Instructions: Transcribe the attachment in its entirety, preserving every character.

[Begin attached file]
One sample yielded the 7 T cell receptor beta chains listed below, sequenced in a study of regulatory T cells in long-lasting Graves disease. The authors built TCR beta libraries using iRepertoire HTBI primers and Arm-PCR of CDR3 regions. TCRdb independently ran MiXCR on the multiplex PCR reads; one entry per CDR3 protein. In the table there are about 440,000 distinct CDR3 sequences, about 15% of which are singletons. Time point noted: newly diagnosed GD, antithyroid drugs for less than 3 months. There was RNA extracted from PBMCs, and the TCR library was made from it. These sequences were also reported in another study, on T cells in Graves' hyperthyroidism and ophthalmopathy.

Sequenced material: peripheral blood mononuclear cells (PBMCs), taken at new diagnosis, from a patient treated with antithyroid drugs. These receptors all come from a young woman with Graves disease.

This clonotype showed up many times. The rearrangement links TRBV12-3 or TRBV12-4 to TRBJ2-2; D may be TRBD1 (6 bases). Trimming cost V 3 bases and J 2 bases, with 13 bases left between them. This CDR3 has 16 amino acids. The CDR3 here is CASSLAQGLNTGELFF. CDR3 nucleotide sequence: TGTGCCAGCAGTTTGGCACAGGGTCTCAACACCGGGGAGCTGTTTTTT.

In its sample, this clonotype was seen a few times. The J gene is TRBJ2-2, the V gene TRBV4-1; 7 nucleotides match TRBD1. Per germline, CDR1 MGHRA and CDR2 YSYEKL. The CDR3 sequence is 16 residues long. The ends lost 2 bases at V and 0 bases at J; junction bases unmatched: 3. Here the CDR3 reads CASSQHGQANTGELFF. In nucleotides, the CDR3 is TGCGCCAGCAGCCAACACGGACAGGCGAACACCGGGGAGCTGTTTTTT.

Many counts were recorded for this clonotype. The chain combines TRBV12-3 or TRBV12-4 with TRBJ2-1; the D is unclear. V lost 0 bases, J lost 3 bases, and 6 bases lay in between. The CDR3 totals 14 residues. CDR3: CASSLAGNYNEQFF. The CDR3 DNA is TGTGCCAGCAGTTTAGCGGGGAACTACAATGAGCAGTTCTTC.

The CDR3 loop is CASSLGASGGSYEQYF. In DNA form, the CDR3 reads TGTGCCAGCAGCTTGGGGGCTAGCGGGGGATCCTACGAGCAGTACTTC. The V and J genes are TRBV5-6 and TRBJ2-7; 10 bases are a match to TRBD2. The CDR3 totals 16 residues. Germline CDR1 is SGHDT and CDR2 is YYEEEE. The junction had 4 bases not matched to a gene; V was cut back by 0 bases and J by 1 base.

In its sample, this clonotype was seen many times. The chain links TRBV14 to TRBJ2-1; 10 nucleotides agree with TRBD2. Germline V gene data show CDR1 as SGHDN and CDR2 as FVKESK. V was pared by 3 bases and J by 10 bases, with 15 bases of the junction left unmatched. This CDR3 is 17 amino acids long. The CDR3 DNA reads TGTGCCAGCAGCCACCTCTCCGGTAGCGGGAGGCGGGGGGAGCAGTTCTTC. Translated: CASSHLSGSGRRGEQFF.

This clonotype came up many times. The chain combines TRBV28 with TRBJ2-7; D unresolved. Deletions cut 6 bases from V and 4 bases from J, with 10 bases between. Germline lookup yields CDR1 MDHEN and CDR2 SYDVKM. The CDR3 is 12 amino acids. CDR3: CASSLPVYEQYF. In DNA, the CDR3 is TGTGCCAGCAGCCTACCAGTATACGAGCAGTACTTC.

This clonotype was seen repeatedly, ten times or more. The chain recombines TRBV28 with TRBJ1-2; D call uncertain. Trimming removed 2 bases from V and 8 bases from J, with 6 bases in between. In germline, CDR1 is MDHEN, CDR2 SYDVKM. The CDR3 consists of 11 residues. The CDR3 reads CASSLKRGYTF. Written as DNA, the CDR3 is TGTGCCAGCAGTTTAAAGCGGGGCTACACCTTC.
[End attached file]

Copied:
One sample yielded the 7 T cell receptor beta chains listed below, sequenced in a study of regulatory T cells in long-lasting Graves disease. The authors built TCR beta libraries using iRepertoire HTBI primers and Arm-PCR of CDR3 regions. TCRdb independently ran MiXCR on the multiplex PCR reads; one entry per CDR3 protein. In the table there are about 440,000 distinct CDR3 sequences, about 15% of which are singletons. Time point noted: newly diagnosed GD, antithyroid drugs for less than 3 months. There was RNA extracted from PBMCs, and the TCR library was made from it. These sequences were also reported in another study, on T cells in Graves' hyperthyroidism and ophthalmopathy.

Sequenced material: peripheral blood mononuclear cells (PBMCs), taken at new diagnosis, from a patient treated with antithyroid drugs. These receptors all come from a young woman with Graves disease.

This clonotype showed up many times. The rearrangement links TRBV12-3 or TRBV12-4 to TRBJ2-2; D may be TRBD1 (6 bases). Trimming cost V 3 bases and J 2 bases, with 13 bases left between them. This CDR3 has 16 amino acids. The CDR3 here is CASSLAQGLNTGELFF. CDR3 nucleotide sequence: TGTGCCAGCAGTTTGGCACAGGGTCTCAACACCGGGGAGCTGTTTTTT.

In its sample, this clonotype was seen a few times. The J gene is TRBJ2-2, the V gene TRBV4-1; 7 nucleotides match TRBD1. Per germline, CDR1 MGHRA and CDR2 YSYEKL. The CDR3 sequence is 16 residues long. The ends lost 2 bases at V and 0 bases at J; junction bases unmatched: 3. Here the CDR3 reads CASSQHGQANTGELFF. In nucleotides, the CDR3 is TGCGCCAGCAGCCAACACGGACAGGCGAACACCGGGGAGCTGTTTTTT.

Many counts were recorded for this clonotype. The chain combines TRBV12-3 or TRBV12-4 with TRBJ2-1; the D is unclear. V lost 0 bases, J lost 3 bases, and 6 bases lay in between. The CDR3 totals 14 residues. CDR3: CASSLAGNYNEQFF. The CDR3 DNA is TGTGCCAGCAGTTTAGCGGGGAACTACAATGAGCAGTTCTTC.

The CDR3 loop is CASSLGASGGSYEQYF. In DNA form, the CDR3 reads TGTGCCAGCAGCTTGGGGGCTAGCGGGGGATCCTACGAGCAGTACTTC. The V and J genes are TRBV5-6 and TRBJ2-7; 10 bases are a match to TRBD2. The CDR3 totals 16 residues. Germline CDR1 is SGHDT and CDR2 is YYEEEE. The junction had 4 bases not matched to a gene; V was cut back by 0 bases and J by 1 base.

In its sample, this clonotype was seen many times. The chain links TRBV14 to TRBJ2-1; 10 nucleotides agree with TRBD2. Germline V gene data show CDR1 as SGHDN and CDR2 as FVKESK. V was pared by 3 bases and J by 10 bases, with 15 bases of the junction left unmatched. This CDR3 is 17 amino acids long. The CDR3 DNA reads TGTGCCAGCAGCCACCTCTCCGGTAGCGGGAGGCGGGGGGAGCAGTTCTTC. Translated: CASSHLSGSGRRGEQFF.

This clonotype came up many times. The chain combines TRBV28 with TRBJ2-7; D unresolved. Deletions cut 6 bases from V and 4 bases from J, with 10 bases between. Germline lookup yields CDR1 MDHEN and CDR2 SYDVKM. The CDR3 is 12 amino acids. CDR3: CASSLPVYEQYF. In DNA, the CDR3 is TGTGCCAGCAGCCTACCAGTATACGAGCAGTACTTC.

This clonotype was seen repeatedly, ten times or more. The chain recombines TRBV28 with TRBJ1-2; D call uncertain. Trimming removed 2 bases from V and 8 bases from J, with 6 bases in between. In germline, CDR1 is MDHEN, CDR2 SYDVKM. The CDR3 consists of 11 residues. The CDR3 reads CASSLKRGYTF. Written as DNA, the CDR3 is TGTGCCAGCAGTTTAAAGCGGGGCTACACCTTC.